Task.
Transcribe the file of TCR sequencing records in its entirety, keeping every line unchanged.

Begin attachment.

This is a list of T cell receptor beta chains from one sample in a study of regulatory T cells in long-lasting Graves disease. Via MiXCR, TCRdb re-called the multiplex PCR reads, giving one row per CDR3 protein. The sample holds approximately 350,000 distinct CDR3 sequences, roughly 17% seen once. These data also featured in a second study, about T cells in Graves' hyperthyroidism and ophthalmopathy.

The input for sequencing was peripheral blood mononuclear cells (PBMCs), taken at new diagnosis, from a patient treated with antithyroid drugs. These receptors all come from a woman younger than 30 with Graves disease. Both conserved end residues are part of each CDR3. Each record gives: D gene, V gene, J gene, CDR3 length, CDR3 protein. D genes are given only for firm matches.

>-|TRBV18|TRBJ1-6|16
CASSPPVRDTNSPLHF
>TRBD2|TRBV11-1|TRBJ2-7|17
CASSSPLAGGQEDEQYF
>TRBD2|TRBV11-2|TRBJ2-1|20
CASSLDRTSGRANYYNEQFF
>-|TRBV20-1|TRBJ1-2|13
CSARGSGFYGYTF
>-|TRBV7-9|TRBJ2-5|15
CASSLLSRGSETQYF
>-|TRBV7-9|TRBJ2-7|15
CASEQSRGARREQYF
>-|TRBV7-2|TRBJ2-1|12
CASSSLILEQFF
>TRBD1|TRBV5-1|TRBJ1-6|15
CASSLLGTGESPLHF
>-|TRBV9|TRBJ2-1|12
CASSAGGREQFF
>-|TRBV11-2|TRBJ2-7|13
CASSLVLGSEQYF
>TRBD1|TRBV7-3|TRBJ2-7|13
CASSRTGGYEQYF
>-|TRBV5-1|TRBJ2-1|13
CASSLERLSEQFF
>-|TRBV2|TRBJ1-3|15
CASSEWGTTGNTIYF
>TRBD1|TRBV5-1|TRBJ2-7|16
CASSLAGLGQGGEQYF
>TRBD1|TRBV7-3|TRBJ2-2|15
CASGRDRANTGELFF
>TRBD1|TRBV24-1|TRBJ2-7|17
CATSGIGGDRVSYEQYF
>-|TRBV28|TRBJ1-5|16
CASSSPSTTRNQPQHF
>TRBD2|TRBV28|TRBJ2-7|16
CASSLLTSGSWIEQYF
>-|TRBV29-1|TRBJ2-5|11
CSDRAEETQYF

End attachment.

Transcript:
This is a list of T cell receptor beta chains from one sample in a study of regulatory T cells in long-lasting Graves disease. Via MiXCR, TCRdb re-called the multiplex PCR reads, giving one row per CDR3 protein. The sample holds approximately 350,000 distinct CDR3 sequences, roughly 17% seen once. These data also featured in a second study, about T cells in Graves' hyperthyroidism and ophthalmopathy.

The input for sequencing was peripheral blood mononuclear cells (PBMCs), taken at new diagnosis, from a patient treated with antithyroid drugs. These receptors all come from a woman younger than 30 with Graves disease. Both conserved end residues are part of each CDR3. Each record gives: D gene, V gene, J gene, CDR3 length, CDR3 protein. D genes are given only for firm matches.

>-|TRBV18|TRBJ1-6|16
CASSPPVRDTNSPLHF
>TRBD2|TRBV11-1|TRBJ2-7|17
CASSSPLAGGQEDEQYF
>TRBD2|TRBV11-2|TRBJ2-1|20
CASSLDRTSGRANYYNEQFF
>-|TRBV20-1|TRBJ1-2|13
CSARGSGFYGYTF
>-|TRBV7-9|TRBJ2-5|15
CASSLLSRGSETQYF
>-|TRBV7-9|TRBJ2-7|15
CASEQSRGARREQYF
>-|TRBV7-2|TRBJ2-1|12
CASSSLILEQFF
>TRBD1|TRBV5-1|TRBJ1-6|15
CASSLLGTGESPLHF
>-|TRBV9|TRBJ2-1|12
CASSAGGREQFF
>-|TRBV11-2|TRBJ2-7|13
CASSLVLGSEQYF
>TRBD1|TRBV7-3|TRBJ2-7|13
CASSRTGGYEQYF
>-|TRBV5-1|TRBJ2-1|13
CASSLERLSEQFF
>-|TRBV2|TRBJ1-3|15
CASSEWGTTGNTIYF
>TRBD1|TRBV5-1|TRBJ2-7|16
CASSLAGLGQGGEQYF
>TRBD1|TRBV7-3|TRBJ2-2|15
CASGRDRANTGELFF
>TRBD1|TRBV24-1|TRBJ2-7|17
CATSGIGGDRVSYEQYF
>-|TRBV28|TRBJ1-5|16
CASSSPSTTRNQPQHF
>TRBD2|TRBV28|TRBJ2-7|16
CASSLLTSGSWIEQYF
>-|TRBV29-1|TRBJ2-5|11
CSDRAEETQYF